Who would have imagined 25 years ago that Israel and Russia would share military cooperation and coordination in a place like Syria, a country that was once among the Soviet Union’s most loyal client states? Who would have believed that Russia would one day be a place where Jews would feel relatively well protected against anti-Semitism? Who would have thought that Soviet-born immigrants — once confined within Communist borders — would become the parliament speaker or the defense minister of the Jewish State, the chairman of the Jewish Agency or CEO of the World Jewish Congress?
These are indeed today’s realities, as Israel and Russia this month mark 25 years of re-established diplomatic relations. Israeli Prime Minister Benjamin Netanyahu visited Moscow for the occasion, where he met with Russian President Vladimir Putin for the second time in just two months, to discuss these issues and more.
Israel and Russia have become unlikely bedfellows in a complicated international arena dominated by Middle East affairs, where Russia is a major player often allied with adversaries of Israel including Iran, Syria and the Palestinian Authority. But despite these alliances, Russian-Israeli ties are solid and strong, particularly on the levels of military and economic cooperation.
Russia’s commitment to these ties is also evident in President Putin’s efforts to broaden and deepen relations with the local Jewish community and global Jewish organizations. The president of the World Jewish Congress, Ambassador Ronald S. Lauder, recently met with the Russian leader and thanked him for his positive attitude toward the Jewish state and for attempting to keep the anti-Semitic monster at bay. These ties mustn’t be looked at through rose-colored glasses, but there is no doubt that this is an historic time for Russia and the Jewish people, one that is mutually beneficial for both sides.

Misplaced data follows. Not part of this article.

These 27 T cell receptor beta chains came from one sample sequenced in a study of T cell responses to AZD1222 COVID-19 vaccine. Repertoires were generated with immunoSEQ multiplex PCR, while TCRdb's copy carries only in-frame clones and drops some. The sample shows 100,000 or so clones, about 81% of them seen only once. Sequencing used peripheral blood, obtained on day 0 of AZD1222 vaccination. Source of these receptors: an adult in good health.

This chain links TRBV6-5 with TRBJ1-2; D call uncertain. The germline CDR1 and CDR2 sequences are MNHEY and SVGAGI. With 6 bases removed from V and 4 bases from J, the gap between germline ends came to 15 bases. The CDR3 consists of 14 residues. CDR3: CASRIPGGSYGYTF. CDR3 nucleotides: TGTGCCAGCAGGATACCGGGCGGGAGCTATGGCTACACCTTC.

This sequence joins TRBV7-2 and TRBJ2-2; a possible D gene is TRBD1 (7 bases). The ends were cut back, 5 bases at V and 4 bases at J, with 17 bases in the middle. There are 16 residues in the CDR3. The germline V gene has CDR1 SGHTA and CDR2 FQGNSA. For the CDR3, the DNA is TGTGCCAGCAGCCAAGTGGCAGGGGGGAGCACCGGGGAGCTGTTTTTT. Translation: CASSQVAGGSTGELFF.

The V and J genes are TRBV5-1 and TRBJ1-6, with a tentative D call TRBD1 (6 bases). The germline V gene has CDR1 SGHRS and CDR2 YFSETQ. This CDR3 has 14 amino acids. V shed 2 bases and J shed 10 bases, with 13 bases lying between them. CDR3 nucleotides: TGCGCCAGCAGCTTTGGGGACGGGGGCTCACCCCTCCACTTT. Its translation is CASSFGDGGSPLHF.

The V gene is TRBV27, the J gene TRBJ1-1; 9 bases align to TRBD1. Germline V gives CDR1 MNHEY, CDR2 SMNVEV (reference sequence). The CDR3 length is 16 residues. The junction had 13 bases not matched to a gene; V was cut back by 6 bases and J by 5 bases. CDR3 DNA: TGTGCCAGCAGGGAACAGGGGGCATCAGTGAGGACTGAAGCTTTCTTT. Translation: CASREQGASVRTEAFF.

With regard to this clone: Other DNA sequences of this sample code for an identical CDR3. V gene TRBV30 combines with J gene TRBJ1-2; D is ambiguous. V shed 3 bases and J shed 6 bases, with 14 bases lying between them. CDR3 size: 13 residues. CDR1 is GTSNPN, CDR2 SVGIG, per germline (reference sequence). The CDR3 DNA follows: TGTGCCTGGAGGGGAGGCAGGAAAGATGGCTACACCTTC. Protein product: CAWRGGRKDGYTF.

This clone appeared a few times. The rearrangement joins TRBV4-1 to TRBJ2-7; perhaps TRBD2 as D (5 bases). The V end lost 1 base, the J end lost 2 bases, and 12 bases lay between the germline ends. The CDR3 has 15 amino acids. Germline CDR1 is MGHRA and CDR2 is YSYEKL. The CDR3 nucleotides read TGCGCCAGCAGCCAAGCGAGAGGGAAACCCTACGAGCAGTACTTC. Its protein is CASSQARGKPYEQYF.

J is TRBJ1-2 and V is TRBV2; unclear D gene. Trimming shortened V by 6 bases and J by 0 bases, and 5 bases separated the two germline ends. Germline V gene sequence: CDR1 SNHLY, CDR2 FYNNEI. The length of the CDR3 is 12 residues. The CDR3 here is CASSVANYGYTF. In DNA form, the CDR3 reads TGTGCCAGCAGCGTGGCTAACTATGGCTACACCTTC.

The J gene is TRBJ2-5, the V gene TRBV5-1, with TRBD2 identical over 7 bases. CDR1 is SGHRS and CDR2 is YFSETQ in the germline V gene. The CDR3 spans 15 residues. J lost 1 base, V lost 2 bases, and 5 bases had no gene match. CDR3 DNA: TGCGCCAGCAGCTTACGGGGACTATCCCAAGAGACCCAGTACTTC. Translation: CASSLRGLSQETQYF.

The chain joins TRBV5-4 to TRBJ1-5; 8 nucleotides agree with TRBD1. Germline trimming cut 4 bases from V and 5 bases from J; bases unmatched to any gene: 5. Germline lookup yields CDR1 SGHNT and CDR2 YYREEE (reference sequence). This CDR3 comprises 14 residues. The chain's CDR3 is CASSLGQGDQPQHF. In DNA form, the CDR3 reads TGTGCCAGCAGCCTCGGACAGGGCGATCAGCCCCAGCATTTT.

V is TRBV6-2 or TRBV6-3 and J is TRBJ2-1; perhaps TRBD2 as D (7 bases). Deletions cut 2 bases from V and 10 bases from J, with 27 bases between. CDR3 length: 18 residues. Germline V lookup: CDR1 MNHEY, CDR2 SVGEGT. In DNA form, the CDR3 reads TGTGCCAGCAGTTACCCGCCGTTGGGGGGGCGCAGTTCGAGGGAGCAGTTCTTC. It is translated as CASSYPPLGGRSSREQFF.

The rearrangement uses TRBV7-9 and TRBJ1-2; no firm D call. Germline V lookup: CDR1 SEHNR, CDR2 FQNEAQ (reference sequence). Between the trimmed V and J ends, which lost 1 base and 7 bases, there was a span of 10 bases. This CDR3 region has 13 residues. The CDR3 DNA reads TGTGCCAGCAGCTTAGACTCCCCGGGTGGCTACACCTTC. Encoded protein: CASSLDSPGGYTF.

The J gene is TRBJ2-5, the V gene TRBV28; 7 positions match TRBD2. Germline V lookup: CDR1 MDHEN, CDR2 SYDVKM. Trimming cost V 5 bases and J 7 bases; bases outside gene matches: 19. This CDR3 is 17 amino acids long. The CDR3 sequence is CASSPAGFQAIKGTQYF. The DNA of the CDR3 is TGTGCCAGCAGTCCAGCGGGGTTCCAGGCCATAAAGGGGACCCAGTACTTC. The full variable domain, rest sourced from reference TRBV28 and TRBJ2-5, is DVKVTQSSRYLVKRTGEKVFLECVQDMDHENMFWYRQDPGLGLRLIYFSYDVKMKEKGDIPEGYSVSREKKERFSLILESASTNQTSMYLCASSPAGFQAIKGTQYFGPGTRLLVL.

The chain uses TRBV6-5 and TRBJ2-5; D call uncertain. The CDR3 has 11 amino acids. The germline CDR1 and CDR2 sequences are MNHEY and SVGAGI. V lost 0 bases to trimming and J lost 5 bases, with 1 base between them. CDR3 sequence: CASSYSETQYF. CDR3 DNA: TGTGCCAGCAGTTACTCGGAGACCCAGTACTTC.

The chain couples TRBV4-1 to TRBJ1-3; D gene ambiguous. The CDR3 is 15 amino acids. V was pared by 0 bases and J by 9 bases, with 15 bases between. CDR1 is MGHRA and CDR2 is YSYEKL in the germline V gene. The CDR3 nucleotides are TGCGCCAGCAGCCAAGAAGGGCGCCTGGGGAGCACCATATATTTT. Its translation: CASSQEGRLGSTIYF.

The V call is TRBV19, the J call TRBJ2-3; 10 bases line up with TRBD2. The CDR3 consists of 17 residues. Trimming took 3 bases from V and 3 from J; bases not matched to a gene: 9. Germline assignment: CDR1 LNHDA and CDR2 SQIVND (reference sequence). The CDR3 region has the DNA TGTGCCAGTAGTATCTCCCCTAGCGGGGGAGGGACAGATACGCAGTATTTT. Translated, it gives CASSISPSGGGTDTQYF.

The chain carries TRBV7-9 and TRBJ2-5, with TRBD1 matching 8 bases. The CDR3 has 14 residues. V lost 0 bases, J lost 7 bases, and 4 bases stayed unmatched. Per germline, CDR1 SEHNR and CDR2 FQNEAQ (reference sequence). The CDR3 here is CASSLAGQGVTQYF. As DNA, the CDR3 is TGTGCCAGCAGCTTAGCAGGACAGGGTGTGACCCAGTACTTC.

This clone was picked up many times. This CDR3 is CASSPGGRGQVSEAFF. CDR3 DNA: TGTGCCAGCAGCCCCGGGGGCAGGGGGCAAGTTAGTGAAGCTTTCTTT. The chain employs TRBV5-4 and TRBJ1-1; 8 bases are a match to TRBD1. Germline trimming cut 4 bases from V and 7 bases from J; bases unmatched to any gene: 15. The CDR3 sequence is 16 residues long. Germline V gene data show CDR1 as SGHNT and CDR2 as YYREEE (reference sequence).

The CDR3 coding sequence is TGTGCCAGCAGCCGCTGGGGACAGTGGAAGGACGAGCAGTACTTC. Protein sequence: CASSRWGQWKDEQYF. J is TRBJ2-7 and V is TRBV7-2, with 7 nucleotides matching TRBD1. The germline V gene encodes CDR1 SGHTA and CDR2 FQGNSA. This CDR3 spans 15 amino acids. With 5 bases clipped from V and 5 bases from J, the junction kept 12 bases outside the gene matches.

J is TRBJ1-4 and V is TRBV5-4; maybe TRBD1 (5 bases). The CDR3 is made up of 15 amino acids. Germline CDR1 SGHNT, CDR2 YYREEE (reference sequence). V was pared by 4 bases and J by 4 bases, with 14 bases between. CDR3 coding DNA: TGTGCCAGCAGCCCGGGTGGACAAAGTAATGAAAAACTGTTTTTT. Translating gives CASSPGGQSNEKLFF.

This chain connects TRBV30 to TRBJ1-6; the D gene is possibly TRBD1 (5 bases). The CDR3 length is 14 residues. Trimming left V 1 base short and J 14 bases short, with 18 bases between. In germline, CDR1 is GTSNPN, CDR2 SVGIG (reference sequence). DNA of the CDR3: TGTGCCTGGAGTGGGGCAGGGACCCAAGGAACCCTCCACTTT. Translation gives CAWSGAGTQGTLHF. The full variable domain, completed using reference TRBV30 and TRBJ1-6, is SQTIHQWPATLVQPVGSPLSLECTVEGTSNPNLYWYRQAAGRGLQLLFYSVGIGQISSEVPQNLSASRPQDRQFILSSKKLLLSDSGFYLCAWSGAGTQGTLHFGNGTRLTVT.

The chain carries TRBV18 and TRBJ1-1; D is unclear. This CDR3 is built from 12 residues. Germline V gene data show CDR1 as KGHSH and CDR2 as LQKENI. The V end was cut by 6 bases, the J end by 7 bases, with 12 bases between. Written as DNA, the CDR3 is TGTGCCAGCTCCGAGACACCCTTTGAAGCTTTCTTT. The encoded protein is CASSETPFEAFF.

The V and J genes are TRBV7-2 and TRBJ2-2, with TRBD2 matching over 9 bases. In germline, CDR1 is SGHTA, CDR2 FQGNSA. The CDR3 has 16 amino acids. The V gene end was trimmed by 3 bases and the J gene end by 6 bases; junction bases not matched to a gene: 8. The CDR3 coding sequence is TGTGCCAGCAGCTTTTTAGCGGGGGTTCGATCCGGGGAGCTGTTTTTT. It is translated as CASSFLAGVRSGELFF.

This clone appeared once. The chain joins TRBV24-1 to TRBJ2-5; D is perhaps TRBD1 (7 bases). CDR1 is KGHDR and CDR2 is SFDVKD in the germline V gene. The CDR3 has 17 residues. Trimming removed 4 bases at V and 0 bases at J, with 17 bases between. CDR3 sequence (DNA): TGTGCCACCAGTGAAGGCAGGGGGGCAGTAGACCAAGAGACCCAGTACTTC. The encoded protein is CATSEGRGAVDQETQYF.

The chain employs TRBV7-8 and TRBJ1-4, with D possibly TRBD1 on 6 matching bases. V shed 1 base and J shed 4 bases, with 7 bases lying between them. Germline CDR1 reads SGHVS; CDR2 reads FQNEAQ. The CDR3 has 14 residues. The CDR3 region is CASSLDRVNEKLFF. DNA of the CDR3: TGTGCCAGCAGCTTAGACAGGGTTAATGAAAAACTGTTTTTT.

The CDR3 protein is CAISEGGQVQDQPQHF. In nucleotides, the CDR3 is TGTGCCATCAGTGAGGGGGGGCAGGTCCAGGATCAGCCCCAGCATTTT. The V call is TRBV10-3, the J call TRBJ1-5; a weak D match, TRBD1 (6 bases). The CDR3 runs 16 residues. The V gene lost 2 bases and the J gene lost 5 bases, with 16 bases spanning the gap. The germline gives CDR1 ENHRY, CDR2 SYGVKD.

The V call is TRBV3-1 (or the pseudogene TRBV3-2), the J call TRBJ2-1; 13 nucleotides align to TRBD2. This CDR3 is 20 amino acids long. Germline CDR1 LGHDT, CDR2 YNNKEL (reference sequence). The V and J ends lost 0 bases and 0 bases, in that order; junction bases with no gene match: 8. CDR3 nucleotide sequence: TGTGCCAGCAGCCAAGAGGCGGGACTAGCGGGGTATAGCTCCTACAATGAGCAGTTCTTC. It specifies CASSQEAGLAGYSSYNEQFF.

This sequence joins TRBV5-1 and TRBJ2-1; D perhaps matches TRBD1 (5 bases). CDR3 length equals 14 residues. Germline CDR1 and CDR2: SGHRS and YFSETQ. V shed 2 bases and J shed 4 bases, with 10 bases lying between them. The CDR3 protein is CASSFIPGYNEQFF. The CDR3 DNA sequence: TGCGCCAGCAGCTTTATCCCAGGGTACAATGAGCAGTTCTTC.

For centuries, during the time of the czars and throughout the years of the Soviet Union, Russia and its environs were not a comfortable place for Jews, and a vast number left, seeking a better life; the Communist regime was particularly hostile to Jewish traditions and to all religious practices, for that matter. While the Soviet Union initially took a pro-Zionist stance, the Communist authorities had an overall negative attitude toward Jews, and their approach to Israel took a drastic change for the worse following the Suez crisis in 1956. Under Joseph Stalin’s vicious dictatorial rule, the regime showed no mercy for the Jewish community; shortly before his death in 1953, Jewish doctors were accused of trying to poison him. Had this anti-Semitic scheme succeeded, it could have resulted in the murder of thousands of Jews, and the banishment of the entire local community.
Even after Stalin’s death and the change of guard at the Kremlin, Zionism and demonstrations of solidarity with the State of Israel were considered illegal. Soviet Jews were denied the right to express their religion safely, to study the Hebrew language or engage in any form of secular Jewish or Yiddish culture, and especially egregious, were denied the right to emigrate. It was impossible to be both Communist and identify with Jewish culture.